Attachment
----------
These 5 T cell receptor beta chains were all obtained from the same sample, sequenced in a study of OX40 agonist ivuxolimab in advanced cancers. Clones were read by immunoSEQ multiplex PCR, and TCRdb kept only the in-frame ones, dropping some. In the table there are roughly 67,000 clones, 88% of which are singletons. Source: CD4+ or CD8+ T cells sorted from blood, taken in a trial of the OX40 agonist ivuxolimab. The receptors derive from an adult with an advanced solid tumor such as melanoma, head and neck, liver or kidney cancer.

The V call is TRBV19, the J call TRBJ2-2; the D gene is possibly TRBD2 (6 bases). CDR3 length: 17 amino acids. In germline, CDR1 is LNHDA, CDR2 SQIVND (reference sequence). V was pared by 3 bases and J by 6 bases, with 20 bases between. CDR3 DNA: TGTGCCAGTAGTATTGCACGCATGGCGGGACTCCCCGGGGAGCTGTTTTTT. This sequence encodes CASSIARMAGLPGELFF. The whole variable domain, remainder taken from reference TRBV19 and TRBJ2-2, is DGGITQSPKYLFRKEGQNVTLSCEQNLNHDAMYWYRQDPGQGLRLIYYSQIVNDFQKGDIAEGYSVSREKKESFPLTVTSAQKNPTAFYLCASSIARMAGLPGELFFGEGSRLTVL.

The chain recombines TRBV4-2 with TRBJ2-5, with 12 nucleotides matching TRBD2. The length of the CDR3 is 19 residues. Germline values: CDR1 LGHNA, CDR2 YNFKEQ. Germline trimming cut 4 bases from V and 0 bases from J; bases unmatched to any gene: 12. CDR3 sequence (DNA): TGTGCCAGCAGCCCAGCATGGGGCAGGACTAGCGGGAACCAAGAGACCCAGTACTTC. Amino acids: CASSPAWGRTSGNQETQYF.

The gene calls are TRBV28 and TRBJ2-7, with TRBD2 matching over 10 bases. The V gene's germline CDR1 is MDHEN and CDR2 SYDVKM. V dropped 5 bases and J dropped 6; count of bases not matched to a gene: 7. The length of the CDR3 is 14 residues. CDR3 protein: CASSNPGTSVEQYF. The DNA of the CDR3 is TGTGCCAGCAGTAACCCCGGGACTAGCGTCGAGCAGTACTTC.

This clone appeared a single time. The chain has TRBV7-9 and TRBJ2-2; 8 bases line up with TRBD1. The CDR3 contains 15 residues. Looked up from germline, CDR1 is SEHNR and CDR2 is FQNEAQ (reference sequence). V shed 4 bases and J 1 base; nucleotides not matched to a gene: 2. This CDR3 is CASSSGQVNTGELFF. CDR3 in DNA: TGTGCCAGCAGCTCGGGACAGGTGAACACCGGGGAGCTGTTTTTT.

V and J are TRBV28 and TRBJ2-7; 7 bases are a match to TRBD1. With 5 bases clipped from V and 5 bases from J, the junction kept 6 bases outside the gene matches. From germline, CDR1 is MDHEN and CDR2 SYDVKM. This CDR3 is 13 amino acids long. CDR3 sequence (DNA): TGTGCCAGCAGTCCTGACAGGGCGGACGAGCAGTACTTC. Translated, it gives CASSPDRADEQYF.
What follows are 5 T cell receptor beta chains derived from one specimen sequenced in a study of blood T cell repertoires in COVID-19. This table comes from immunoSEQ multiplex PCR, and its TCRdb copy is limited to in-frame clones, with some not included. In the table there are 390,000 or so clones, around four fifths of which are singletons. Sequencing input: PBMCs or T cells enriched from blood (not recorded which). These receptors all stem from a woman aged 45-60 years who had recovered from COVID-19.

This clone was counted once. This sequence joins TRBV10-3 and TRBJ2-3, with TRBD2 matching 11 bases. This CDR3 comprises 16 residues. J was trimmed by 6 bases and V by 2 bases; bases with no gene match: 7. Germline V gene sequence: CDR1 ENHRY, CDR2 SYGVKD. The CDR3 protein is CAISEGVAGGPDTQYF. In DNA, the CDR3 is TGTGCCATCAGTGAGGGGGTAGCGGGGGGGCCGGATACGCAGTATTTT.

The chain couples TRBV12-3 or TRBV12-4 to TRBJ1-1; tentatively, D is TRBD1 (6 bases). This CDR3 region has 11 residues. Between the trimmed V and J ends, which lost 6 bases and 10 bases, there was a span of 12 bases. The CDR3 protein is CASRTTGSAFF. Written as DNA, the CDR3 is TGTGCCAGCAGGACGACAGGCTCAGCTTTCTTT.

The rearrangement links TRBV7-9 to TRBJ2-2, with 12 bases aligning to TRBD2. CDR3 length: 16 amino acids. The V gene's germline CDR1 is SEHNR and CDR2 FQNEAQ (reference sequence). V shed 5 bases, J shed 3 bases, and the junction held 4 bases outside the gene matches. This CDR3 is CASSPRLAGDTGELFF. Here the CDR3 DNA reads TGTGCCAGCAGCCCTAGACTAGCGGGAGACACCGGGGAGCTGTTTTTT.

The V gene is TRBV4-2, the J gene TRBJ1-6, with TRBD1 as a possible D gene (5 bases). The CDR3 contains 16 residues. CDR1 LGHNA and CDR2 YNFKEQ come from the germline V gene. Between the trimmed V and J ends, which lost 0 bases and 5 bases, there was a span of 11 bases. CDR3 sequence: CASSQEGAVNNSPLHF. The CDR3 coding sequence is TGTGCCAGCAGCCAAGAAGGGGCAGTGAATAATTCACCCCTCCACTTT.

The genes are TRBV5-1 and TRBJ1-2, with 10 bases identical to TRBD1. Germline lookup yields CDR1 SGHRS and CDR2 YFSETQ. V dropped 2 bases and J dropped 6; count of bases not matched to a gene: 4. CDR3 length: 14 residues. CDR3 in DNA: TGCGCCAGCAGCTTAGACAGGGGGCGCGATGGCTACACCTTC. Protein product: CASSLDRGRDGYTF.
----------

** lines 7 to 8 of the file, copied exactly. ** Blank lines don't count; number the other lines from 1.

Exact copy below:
What follows are 5 T cell receptor beta chains derived from one specimen sequenced in a study of blood T cell repertoires in COVID-19. This table comes from immunoSEQ multiplex PCR, and its TCRdb copy is limited to in-frame clones, with some not included. In the table there are 390,000 or so clones, around four fifths of which are singletons. Sequencing input: PBMCs or T cells enriched from blood (not recorded which). These receptors all stem from a woman aged 45-60 years who had recovered from COVID-19.

This clone was counted once. This sequence joins TRBV10-3 and TRBJ2-3, with TRBD2 matching 11 bases. This CDR3 comprises 16 residues. J was trimmed by 6 bases and V by 2 bases; bases with no gene match: 7. Germline V gene sequence: CDR1 ENHRY, CDR2 SYGVKD. The CDR3 protein is CAISEGVAGGPDTQYF. In DNA, the CDR3 is TGTGCCATCAGTGAGGGGGTAGCGGGGGGGCCGGATACGCAGTATTTT.